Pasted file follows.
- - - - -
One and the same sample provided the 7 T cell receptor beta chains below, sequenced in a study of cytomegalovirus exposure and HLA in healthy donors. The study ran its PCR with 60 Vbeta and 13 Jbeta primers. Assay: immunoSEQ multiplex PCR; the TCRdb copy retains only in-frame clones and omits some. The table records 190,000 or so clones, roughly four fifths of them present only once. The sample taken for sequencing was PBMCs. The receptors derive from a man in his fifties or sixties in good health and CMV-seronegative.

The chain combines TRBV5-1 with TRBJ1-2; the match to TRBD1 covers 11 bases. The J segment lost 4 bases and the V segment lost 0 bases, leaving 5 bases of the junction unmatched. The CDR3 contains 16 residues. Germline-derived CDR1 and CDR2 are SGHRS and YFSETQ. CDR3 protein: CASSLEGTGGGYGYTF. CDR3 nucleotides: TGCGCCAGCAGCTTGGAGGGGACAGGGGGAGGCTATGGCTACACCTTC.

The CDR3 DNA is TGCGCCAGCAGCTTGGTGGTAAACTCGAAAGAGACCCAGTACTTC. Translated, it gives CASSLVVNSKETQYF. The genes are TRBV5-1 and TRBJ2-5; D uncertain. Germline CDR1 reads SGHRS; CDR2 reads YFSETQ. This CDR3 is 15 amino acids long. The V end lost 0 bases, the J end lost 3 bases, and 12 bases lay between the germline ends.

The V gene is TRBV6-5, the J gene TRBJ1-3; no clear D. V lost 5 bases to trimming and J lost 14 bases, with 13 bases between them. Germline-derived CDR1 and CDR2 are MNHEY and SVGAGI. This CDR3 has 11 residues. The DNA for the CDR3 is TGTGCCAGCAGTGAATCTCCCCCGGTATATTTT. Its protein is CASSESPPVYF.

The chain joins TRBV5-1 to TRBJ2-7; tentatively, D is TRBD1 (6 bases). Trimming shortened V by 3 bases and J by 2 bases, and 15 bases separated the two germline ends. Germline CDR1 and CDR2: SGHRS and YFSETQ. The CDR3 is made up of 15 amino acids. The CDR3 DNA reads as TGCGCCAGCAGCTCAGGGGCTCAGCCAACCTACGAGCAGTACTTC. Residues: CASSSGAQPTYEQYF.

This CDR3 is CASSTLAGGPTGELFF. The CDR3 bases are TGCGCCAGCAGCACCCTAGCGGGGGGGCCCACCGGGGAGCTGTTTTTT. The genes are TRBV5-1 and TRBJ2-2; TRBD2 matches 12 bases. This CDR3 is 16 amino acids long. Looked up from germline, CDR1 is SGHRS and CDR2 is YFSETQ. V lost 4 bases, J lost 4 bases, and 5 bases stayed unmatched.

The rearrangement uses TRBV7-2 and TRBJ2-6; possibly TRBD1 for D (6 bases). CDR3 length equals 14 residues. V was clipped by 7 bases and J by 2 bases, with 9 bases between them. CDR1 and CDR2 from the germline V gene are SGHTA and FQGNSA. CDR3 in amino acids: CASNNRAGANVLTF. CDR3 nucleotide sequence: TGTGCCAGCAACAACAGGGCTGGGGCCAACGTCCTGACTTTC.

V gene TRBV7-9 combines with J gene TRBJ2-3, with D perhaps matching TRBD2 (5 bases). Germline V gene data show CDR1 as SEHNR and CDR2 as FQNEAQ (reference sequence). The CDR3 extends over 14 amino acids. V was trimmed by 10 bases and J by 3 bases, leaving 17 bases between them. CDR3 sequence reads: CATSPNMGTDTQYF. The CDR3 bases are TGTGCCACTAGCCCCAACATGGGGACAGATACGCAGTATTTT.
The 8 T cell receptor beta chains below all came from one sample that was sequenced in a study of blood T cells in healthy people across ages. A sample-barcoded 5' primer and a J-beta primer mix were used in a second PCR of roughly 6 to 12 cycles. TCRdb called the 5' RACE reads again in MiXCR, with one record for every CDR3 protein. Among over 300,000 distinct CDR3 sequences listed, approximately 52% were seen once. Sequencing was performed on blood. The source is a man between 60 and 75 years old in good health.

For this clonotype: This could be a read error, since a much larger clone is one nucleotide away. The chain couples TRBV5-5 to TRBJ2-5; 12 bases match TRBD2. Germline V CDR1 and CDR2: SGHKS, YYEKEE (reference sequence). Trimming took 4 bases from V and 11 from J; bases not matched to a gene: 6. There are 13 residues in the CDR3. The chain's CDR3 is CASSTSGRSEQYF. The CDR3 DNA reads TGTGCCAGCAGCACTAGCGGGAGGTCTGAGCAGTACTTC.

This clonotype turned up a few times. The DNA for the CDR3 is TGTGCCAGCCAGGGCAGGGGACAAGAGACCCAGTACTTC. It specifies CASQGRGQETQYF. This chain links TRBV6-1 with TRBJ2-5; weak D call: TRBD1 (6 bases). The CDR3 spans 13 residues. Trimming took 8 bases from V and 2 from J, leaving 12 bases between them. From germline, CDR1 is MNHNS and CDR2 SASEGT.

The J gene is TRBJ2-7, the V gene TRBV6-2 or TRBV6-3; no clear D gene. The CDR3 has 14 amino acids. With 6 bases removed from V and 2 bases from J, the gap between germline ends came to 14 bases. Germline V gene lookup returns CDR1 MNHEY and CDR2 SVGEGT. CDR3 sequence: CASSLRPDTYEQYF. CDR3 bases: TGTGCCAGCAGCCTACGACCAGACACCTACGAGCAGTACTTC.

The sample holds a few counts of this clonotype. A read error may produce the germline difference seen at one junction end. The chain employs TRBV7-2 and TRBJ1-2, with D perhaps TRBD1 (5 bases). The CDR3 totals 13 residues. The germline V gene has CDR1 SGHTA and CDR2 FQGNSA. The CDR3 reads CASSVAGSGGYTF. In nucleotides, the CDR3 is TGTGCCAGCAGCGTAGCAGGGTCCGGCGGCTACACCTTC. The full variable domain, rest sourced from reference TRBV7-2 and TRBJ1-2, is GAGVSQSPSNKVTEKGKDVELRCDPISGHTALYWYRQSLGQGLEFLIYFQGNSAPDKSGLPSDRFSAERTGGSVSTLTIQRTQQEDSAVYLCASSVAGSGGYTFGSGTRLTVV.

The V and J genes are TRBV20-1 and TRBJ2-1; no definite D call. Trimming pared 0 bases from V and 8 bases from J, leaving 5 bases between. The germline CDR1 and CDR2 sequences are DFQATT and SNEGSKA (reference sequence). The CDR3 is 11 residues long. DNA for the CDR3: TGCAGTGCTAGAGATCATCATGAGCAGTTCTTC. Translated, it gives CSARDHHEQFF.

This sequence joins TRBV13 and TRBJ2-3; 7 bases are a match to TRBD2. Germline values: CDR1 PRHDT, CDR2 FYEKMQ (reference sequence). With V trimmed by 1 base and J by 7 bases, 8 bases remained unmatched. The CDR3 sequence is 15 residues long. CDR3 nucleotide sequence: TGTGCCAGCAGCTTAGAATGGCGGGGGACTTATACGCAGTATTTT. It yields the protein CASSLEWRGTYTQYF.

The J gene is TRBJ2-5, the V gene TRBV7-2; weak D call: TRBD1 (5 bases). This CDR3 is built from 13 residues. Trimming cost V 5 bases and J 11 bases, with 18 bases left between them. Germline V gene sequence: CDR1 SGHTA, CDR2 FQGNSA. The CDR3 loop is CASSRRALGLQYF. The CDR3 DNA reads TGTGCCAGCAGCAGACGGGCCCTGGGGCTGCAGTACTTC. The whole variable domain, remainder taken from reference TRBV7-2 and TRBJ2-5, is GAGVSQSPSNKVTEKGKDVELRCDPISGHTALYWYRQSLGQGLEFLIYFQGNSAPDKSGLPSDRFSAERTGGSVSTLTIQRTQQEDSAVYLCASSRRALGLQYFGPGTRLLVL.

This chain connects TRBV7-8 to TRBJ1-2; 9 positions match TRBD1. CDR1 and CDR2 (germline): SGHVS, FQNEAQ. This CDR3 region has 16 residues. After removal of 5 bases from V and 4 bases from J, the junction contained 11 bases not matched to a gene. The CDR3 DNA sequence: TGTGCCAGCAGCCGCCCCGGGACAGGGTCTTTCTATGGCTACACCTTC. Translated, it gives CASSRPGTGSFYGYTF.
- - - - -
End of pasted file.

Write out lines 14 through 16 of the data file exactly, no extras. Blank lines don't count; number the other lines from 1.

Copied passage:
The V and J genes are TRBV20-1 and TRBJ2-1; no definite D call. Trimming pared 0 bases from V and 8 bases from J, leaving 5 bases between. The germline CDR1 and CDR2 sequences are DFQATT and SNEGSKA (reference sequence). The CDR3 is 11 residues long. DNA for the CDR3: TGCAGTGCTAGAGATCATCATGAGCAGTTCTTC. Translated, it gives CSARDHHEQFF.

This sequence joins TRBV13 and TRBJ2-3; 7 bases are a match to TRBD2. Germline values: CDR1 PRHDT, CDR2 FYEKMQ (reference sequence). With V trimmed by 1 base and J by 7 bases, 8 bases remained unmatched. The CDR3 sequence is 15 residues long. CDR3 nucleotide sequence: TGTGCCAGCAGCTTAGAATGGCGGGGGACTTATACGCAGTATTTT. It yields the protein CASSLEWRGTYTQYF.

The J gene is TRBJ2-5, the V gene TRBV7-2; weak D call: TRBD1 (5 bases). This CDR3 is built from 13 residues. Trimming cost V 5 bases and J 11 bases, with 18 bases left between them. Germline V gene sequence: CDR1 SGHTA, CDR2 FQGNSA. The CDR3 loop is CASSRRALGLQYF. The CDR3 DNA reads TGTGCCAGCAGCAGACGGGCCCTGGGGCTGCAGTACTTC. The whole variable domain, remainder taken from reference TRBV7-2 and TRBJ2-5, is GAGVSQSPSNKVTEKGKDVELRCDPISGHTALYWYRQSLGQGLEFLIYFQGNSAPDKSGLPSDRFSAERTGGSVSTLTIQRTQQEDSAVYLCASSRRALGLQYFGPGTRLLVL.